It is still cold, and spring seems a way off. However days are starting to get longer noticeably. The trees in my backyard are adorned with hundreds of teeny-tiny blossoms. And just like every year at this time, small, pretty birds called Mejiro (white eye) have come back.
According to the Japanese ancient Shinto calendar, February 4th is the first day of spring. It is celebrated by the festival of Risshun (立春), literally meaning “rise of Spring”. The event is preceded by the festival of Setsubun (節分) on February 3rd , the kanji characters for which mean “seasonal division”.
In about 2 or 3 weeks, the hills behind my house will be filled with an early blooming cherry blossom variety called Yama-zakura (mountain cherry blossom).
Soon after that, it will be time for the magnificent Uguisu (Japanese nightingale) to fill the air with its mesmerising song, celebrating the glory of the coming spring.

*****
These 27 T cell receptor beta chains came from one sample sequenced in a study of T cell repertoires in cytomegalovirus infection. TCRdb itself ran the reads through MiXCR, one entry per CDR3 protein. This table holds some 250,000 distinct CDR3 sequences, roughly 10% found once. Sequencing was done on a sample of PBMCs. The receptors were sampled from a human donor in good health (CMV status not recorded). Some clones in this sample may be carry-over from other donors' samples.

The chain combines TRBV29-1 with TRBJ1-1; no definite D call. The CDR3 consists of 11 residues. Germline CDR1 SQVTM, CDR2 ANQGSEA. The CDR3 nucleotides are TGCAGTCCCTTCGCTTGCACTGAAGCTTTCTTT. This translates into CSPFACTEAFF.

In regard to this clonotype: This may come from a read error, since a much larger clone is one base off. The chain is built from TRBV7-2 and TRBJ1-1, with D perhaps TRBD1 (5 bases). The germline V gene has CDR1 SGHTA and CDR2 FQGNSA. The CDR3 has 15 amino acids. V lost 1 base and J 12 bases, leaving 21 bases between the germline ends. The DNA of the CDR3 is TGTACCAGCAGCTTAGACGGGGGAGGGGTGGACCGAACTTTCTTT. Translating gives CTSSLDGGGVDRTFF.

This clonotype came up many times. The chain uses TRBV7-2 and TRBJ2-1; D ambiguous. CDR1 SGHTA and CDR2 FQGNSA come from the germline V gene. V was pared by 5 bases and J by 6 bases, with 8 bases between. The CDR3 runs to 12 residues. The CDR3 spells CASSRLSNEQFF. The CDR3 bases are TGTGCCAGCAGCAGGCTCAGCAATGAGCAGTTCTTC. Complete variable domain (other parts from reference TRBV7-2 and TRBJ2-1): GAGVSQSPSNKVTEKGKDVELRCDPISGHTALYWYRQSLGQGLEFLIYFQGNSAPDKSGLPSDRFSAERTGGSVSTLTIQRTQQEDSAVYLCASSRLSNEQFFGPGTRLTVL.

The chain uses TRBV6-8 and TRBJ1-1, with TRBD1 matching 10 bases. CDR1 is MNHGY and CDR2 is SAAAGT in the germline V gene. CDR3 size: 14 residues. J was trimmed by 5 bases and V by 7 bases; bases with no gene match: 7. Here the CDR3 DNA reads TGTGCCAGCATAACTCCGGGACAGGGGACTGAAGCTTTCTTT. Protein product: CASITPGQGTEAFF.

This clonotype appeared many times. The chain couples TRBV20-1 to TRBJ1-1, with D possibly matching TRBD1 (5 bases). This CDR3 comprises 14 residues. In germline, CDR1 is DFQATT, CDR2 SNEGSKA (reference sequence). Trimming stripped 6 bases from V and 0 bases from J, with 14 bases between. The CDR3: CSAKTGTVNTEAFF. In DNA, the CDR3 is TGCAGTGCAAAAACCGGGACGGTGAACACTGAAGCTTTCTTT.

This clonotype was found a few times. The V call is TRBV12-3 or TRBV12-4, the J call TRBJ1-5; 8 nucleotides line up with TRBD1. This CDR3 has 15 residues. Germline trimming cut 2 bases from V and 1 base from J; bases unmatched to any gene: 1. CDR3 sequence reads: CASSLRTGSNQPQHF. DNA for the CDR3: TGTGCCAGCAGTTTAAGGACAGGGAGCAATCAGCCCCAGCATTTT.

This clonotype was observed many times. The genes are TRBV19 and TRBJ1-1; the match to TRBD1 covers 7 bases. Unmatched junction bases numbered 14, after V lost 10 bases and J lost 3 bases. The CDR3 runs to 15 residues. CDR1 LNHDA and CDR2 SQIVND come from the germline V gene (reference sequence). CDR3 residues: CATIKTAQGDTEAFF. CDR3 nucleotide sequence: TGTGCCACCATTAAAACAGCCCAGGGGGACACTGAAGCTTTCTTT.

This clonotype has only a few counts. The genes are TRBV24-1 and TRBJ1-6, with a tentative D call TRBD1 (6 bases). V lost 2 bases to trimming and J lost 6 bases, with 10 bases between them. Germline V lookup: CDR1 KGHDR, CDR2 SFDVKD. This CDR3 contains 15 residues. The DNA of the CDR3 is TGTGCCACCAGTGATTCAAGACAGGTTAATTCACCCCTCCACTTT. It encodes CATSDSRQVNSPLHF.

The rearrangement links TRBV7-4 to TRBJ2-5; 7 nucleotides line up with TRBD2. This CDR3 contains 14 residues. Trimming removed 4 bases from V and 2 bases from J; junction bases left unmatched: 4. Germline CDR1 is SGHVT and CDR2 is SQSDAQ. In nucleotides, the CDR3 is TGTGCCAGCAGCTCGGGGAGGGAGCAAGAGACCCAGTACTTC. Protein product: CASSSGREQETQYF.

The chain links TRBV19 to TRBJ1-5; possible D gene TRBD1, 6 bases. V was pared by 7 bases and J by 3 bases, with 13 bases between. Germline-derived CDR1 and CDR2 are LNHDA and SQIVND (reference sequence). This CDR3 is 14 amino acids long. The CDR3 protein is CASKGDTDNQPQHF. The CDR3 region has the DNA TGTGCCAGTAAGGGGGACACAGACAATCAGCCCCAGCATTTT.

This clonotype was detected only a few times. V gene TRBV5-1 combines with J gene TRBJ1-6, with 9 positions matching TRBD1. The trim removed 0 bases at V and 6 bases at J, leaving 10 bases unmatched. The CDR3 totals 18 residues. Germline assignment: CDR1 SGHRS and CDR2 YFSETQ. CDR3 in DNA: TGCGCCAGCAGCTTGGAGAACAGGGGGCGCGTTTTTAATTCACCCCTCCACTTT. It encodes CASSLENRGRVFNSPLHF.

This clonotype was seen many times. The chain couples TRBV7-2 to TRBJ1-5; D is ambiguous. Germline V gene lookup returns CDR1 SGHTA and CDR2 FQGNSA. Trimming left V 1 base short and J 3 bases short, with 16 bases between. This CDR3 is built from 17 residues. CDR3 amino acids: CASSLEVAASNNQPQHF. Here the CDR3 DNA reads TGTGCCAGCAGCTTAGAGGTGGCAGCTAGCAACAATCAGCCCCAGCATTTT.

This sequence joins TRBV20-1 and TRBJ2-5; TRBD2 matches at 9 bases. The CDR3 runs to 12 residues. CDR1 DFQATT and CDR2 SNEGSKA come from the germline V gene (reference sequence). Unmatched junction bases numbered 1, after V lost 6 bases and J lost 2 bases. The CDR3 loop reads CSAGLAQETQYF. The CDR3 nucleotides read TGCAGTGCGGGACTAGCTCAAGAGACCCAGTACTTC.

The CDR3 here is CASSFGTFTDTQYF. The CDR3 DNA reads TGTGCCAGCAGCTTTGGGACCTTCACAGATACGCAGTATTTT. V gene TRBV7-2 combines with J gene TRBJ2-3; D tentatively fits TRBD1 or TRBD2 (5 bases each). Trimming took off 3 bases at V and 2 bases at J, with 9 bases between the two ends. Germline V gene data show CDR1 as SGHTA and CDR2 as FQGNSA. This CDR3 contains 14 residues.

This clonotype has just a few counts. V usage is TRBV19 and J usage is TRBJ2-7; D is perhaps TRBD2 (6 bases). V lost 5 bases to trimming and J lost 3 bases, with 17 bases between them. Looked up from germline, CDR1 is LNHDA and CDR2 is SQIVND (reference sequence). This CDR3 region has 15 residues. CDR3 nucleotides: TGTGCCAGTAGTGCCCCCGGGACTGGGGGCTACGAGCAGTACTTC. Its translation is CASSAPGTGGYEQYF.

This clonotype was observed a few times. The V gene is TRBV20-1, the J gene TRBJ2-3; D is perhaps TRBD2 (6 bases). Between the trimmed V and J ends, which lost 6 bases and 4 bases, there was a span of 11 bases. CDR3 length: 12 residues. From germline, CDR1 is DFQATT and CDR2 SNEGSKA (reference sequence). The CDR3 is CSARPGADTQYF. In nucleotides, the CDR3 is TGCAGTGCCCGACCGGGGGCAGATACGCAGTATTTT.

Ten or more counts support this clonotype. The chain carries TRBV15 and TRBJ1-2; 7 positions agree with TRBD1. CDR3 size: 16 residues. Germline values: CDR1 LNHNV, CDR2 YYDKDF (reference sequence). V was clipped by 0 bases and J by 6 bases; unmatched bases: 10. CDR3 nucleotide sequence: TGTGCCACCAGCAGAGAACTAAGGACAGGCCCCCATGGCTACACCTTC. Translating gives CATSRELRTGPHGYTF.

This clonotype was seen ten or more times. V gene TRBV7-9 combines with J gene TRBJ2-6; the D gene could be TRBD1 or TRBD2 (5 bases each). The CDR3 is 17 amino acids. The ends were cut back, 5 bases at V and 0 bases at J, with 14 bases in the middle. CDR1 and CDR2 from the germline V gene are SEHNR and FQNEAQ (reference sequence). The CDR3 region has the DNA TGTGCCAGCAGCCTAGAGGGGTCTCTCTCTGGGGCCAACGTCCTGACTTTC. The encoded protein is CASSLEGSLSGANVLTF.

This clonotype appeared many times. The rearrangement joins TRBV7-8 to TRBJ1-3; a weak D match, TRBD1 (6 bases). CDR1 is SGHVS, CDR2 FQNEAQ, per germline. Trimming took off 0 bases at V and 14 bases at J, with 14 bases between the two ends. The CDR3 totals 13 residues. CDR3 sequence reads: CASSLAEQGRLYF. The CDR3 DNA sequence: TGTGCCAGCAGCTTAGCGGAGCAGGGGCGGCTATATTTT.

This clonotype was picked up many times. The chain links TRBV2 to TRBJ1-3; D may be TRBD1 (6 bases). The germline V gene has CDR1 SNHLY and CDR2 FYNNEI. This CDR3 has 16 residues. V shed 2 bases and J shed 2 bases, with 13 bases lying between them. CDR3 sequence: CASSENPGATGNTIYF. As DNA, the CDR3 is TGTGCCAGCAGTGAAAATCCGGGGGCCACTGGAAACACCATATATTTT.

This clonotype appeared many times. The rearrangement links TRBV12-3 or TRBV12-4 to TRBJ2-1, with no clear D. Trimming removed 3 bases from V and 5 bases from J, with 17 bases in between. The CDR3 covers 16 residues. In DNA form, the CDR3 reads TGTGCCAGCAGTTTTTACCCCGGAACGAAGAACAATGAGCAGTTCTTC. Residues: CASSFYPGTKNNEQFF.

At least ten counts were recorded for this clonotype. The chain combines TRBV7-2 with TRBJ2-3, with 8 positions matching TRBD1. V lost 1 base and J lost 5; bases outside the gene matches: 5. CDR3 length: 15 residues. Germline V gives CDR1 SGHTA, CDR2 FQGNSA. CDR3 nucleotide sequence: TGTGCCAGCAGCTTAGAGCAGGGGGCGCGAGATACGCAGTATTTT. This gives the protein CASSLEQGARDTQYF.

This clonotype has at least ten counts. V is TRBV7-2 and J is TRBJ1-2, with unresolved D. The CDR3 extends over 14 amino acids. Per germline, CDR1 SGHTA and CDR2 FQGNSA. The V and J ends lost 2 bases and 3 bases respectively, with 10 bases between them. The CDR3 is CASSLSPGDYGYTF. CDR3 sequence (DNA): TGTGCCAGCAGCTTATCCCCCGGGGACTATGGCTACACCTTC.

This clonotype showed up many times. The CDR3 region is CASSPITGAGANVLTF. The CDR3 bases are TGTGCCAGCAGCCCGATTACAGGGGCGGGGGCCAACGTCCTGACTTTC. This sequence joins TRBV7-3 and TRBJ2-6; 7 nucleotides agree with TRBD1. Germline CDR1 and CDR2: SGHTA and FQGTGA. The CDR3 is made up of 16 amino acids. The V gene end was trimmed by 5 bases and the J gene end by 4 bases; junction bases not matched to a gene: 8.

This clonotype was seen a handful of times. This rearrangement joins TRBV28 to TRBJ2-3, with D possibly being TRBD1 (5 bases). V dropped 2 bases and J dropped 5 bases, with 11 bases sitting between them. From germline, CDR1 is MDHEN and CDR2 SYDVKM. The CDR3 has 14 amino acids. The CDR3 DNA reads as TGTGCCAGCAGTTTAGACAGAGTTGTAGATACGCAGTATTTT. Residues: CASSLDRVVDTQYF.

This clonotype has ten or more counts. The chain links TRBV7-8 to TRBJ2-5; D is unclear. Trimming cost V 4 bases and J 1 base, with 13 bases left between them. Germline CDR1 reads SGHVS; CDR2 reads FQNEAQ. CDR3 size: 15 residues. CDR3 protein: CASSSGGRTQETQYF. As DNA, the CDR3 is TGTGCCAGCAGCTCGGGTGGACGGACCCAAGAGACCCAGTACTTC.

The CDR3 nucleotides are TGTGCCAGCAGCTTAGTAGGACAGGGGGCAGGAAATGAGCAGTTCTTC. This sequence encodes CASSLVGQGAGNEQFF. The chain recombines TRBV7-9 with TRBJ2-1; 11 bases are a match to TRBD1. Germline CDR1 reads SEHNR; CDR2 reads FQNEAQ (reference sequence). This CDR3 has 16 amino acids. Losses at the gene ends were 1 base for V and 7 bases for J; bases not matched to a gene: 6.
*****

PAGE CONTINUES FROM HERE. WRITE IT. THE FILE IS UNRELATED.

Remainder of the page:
About Setsubun and Risshun
For many centuries, Japanese have celebrated the end of winter on February 3rd by the festival of Setsubun, for the purpose of chasing away evil spirits at the beginning of spring. This is followed by Risshun on February 4th, which marks the beginning of spring.
A common setsubun ritual is the throwing of roasted beans around one’s house and at temples and shrines, shouting “Oni wa soto! Fuku wa uchi!” (“Demons out! Happiness in!”)
Wisdom of Ages
The wise, old Japanese, sensitive to the rhythms of nature, knew a thing or two. Seasons were paramount in their lives, and they keenly sensed and respected the small clues of its changes. Herald of spring was time to get ready for the ensuing hard work to reap the bounty of nature.
It is still cold, but spring is in the air. Demons out! Happiness in!
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